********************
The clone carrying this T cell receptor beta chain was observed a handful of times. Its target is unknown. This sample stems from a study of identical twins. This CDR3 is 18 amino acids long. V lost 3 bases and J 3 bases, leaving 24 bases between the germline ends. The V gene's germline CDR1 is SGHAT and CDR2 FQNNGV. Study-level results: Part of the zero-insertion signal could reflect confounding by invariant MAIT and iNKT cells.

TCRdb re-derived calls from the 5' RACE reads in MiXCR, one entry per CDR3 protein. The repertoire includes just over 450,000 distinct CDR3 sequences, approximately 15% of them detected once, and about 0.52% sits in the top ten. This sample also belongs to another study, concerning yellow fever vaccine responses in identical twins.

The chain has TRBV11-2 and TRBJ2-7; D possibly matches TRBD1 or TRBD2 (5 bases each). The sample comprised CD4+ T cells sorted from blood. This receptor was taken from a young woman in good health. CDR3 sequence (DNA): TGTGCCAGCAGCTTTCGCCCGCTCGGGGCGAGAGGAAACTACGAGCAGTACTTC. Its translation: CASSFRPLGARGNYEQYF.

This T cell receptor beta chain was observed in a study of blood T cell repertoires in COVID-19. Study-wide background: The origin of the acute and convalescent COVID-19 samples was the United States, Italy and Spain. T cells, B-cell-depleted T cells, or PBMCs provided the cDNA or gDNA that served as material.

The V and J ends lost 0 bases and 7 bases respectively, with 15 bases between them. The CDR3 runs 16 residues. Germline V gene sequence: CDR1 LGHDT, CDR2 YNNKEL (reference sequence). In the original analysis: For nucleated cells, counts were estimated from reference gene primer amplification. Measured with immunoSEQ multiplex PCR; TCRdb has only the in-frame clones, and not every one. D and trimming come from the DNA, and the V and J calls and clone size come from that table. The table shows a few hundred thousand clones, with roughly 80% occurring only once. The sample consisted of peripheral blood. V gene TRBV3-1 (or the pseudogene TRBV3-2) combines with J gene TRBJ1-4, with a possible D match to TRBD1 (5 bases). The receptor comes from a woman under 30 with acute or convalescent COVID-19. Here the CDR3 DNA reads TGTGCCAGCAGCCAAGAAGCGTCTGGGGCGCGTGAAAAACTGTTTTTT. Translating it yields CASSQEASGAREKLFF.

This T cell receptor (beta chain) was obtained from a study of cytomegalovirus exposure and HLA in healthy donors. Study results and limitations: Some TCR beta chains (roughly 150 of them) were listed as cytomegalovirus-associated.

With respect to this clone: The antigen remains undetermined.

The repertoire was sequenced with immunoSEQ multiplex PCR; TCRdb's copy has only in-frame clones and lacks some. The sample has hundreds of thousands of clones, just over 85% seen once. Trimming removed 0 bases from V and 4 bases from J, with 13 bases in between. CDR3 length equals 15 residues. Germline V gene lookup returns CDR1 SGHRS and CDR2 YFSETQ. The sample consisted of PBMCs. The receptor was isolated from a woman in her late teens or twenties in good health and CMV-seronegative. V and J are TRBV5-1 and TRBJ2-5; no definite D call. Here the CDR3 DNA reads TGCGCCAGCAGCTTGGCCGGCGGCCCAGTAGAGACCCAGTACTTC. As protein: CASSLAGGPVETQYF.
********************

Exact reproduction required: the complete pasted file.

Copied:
The clone carrying this T cell receptor beta chain was observed a handful of times. Its target is unknown. This sample stems from a study of identical twins. This CDR3 is 18 amino acids long. V lost 3 bases and J 3 bases, leaving 24 bases between the germline ends. The V gene's germline CDR1 is SGHAT and CDR2 FQNNGV. Study-level results: Part of the zero-insertion signal could reflect confounding by invariant MAIT and iNKT cells.

TCRdb re-derived calls from the 5' RACE reads in MiXCR, one entry per CDR3 protein. The repertoire includes just over 450,000 distinct CDR3 sequences, approximately 15% of them detected once, and about 0.52% sits in the top ten. This sample also belongs to another study, concerning yellow fever vaccine responses in identical twins.

The chain has TRBV11-2 and TRBJ2-7; D possibly matches TRBD1 or TRBD2 (5 bases each). The sample comprised CD4+ T cells sorted from blood. This receptor was taken from a young woman in good health. CDR3 sequence (DNA): TGTGCCAGCAGCTTTCGCCCGCTCGGGGCGAGAGGAAACTACGAGCAGTACTTC. Its translation: CASSFRPLGARGNYEQYF.

This T cell receptor beta chain was observed in a study of blood T cell repertoires in COVID-19. Study-wide background: The origin of the acute and convalescent COVID-19 samples was the United States, Italy and Spain. T cells, B-cell-depleted T cells, or PBMCs provided the cDNA or gDNA that served as material.

The V and J ends lost 0 bases and 7 bases respectively, with 15 bases between them. The CDR3 runs 16 residues. Germline V gene sequence: CDR1 LGHDT, CDR2 YNNKEL (reference sequence). In the original analysis: For nucleated cells, counts were estimated from reference gene primer amplification. Measured with immunoSEQ multiplex PCR; TCRdb has only the in-frame clones, and not every one. D and trimming come from the DNA, and the V and J calls and clone size come from that table. The table shows a few hundred thousand clones, with roughly 80% occurring only once. The sample consisted of peripheral blood. V gene TRBV3-1 (or the pseudogene TRBV3-2) combines with J gene TRBJ1-4, with a possible D match to TRBD1 (5 bases). The receptor comes from a woman under 30 with acute or convalescent COVID-19. Here the CDR3 DNA reads TGTGCCAGCAGCCAAGAAGCGTCTGGGGCGCGTGAAAAACTGTTTTTT. Translating it yields CASSQEASGAREKLFF.

This T cell receptor (beta chain) was obtained from a study of cytomegalovirus exposure and HLA in healthy donors. Study results and limitations: Some TCR beta chains (roughly 150 of them) were listed as cytomegalovirus-associated.

With respect to this clone: The antigen remains undetermined.

The repertoire was sequenced with immunoSEQ multiplex PCR; TCRdb's copy has only in-frame clones and lacks some. The sample has hundreds of thousands of clones, just over 85% seen once. Trimming removed 0 bases from V and 4 bases from J, with 13 bases in between. CDR3 length equals 15 residues. Germline V gene lookup returns CDR1 SGHRS and CDR2 YFSETQ. The sample consisted of PBMCs. The receptor was isolated from a woman in her late teens or twenties in good health and CMV-seronegative. V and J are TRBV5-1 and TRBJ2-5; no definite D call. Here the CDR3 DNA reads TGCGCCAGCAGCTTGGCCGGCGGCCCAGTAGAGACCCAGTACTTC. As protein: CASSLAGGPVETQYF.